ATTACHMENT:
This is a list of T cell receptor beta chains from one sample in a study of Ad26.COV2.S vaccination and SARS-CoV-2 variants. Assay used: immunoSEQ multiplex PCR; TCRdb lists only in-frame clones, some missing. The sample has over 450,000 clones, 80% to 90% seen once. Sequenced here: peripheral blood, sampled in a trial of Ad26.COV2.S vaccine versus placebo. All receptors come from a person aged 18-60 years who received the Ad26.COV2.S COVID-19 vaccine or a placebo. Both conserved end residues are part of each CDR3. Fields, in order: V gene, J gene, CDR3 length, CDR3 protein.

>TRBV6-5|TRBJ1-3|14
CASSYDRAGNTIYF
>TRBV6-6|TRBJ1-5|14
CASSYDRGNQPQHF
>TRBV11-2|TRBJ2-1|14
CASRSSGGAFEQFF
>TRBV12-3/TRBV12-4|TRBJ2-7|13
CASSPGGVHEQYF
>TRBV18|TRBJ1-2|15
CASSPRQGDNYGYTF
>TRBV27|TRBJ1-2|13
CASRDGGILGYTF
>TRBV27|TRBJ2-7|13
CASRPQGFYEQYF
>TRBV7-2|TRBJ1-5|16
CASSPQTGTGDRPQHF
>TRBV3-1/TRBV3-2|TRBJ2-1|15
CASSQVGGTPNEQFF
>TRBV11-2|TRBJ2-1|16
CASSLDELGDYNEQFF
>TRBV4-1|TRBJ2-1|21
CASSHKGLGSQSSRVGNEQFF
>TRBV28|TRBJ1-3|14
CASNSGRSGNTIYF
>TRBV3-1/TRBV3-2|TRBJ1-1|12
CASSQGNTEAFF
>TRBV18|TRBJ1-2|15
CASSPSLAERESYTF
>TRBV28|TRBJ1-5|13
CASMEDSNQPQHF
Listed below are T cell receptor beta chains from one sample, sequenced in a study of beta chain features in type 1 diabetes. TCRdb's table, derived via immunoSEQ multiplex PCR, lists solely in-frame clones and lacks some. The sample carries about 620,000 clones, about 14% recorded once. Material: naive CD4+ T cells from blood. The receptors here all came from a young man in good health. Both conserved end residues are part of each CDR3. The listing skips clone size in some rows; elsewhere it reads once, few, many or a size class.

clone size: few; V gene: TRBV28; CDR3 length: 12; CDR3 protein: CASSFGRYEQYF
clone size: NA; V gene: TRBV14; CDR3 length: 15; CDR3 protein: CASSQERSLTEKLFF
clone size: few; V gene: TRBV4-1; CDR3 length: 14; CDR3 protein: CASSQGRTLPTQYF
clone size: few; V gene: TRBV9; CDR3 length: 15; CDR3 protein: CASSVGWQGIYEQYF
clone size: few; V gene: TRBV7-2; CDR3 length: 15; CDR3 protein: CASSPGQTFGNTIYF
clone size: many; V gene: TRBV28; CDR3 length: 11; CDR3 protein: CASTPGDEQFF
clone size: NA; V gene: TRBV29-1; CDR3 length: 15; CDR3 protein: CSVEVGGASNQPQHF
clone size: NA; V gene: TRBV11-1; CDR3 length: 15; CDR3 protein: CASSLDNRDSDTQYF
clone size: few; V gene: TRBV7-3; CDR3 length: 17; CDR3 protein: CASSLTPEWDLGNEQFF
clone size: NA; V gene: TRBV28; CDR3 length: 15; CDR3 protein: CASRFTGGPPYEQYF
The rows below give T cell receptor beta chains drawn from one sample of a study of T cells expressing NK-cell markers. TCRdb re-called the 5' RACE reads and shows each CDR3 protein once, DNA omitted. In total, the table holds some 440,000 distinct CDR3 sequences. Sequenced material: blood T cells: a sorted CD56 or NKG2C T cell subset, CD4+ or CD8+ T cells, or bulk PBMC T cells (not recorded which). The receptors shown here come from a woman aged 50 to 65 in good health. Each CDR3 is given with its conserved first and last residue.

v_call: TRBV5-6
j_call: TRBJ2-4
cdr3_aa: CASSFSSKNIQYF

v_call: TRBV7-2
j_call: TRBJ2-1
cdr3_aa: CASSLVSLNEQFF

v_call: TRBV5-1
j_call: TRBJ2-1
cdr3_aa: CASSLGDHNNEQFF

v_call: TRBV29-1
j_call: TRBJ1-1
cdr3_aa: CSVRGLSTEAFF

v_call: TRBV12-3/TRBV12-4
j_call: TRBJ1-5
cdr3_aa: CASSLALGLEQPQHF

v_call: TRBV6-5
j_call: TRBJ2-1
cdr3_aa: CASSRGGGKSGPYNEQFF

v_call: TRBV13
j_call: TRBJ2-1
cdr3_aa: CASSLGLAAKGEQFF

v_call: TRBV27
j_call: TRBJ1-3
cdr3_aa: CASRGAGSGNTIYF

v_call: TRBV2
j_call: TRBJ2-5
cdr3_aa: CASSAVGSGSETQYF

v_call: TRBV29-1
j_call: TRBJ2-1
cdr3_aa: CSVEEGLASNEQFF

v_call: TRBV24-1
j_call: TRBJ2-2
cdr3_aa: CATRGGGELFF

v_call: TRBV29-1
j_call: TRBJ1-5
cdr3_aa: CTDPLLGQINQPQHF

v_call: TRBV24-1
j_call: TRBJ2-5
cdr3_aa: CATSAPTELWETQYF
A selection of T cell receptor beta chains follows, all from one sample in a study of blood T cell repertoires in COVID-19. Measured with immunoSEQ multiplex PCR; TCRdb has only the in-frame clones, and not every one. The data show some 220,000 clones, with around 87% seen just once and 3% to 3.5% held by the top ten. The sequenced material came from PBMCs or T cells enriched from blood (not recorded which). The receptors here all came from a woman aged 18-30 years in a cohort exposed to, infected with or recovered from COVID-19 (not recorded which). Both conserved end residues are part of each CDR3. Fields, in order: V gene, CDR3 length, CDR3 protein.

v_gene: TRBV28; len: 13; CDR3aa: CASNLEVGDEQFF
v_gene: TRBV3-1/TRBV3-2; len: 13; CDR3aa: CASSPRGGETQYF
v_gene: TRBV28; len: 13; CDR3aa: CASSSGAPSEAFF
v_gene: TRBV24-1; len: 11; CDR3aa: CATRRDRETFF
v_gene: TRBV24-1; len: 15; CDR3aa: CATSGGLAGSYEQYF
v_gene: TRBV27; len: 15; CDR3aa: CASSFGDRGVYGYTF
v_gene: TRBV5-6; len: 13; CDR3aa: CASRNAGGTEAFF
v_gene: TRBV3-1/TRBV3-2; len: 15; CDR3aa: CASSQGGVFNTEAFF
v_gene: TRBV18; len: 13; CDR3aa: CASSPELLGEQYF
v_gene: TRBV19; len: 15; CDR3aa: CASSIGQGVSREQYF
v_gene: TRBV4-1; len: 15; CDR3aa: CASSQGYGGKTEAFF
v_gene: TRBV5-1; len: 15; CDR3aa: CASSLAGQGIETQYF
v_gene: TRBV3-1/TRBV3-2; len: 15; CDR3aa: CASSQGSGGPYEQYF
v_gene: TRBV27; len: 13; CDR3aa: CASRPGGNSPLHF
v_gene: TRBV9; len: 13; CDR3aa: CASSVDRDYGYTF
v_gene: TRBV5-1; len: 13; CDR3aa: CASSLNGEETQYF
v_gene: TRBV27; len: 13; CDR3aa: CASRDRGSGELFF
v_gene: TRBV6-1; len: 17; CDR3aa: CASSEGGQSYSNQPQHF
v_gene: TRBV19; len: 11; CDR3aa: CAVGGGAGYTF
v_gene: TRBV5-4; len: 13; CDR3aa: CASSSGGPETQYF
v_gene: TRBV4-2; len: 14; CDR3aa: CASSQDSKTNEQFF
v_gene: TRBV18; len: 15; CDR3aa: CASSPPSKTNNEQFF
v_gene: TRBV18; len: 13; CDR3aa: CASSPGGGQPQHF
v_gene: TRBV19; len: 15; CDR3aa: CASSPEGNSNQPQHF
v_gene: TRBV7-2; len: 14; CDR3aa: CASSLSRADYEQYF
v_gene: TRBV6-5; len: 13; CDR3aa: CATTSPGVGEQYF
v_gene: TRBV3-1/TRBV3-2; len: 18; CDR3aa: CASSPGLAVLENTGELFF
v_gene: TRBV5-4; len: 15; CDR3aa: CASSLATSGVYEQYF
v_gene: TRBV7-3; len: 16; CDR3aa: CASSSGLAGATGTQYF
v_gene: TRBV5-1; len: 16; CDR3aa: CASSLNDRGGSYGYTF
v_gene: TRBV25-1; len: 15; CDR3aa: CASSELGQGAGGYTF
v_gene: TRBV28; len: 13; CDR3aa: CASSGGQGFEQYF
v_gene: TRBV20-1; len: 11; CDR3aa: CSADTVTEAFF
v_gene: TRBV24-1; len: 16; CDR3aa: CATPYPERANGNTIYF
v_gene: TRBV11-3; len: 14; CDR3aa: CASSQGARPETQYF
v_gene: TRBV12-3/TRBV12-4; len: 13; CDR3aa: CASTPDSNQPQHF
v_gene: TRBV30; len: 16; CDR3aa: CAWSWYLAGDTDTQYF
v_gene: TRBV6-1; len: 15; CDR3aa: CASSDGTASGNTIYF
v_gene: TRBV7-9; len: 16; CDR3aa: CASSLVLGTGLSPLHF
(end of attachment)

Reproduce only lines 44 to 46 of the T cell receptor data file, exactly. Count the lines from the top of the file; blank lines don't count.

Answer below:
v_call: TRBV5-6
j_call: TRBJ2-4
cdr3_aa: CASSFSSKNIQYF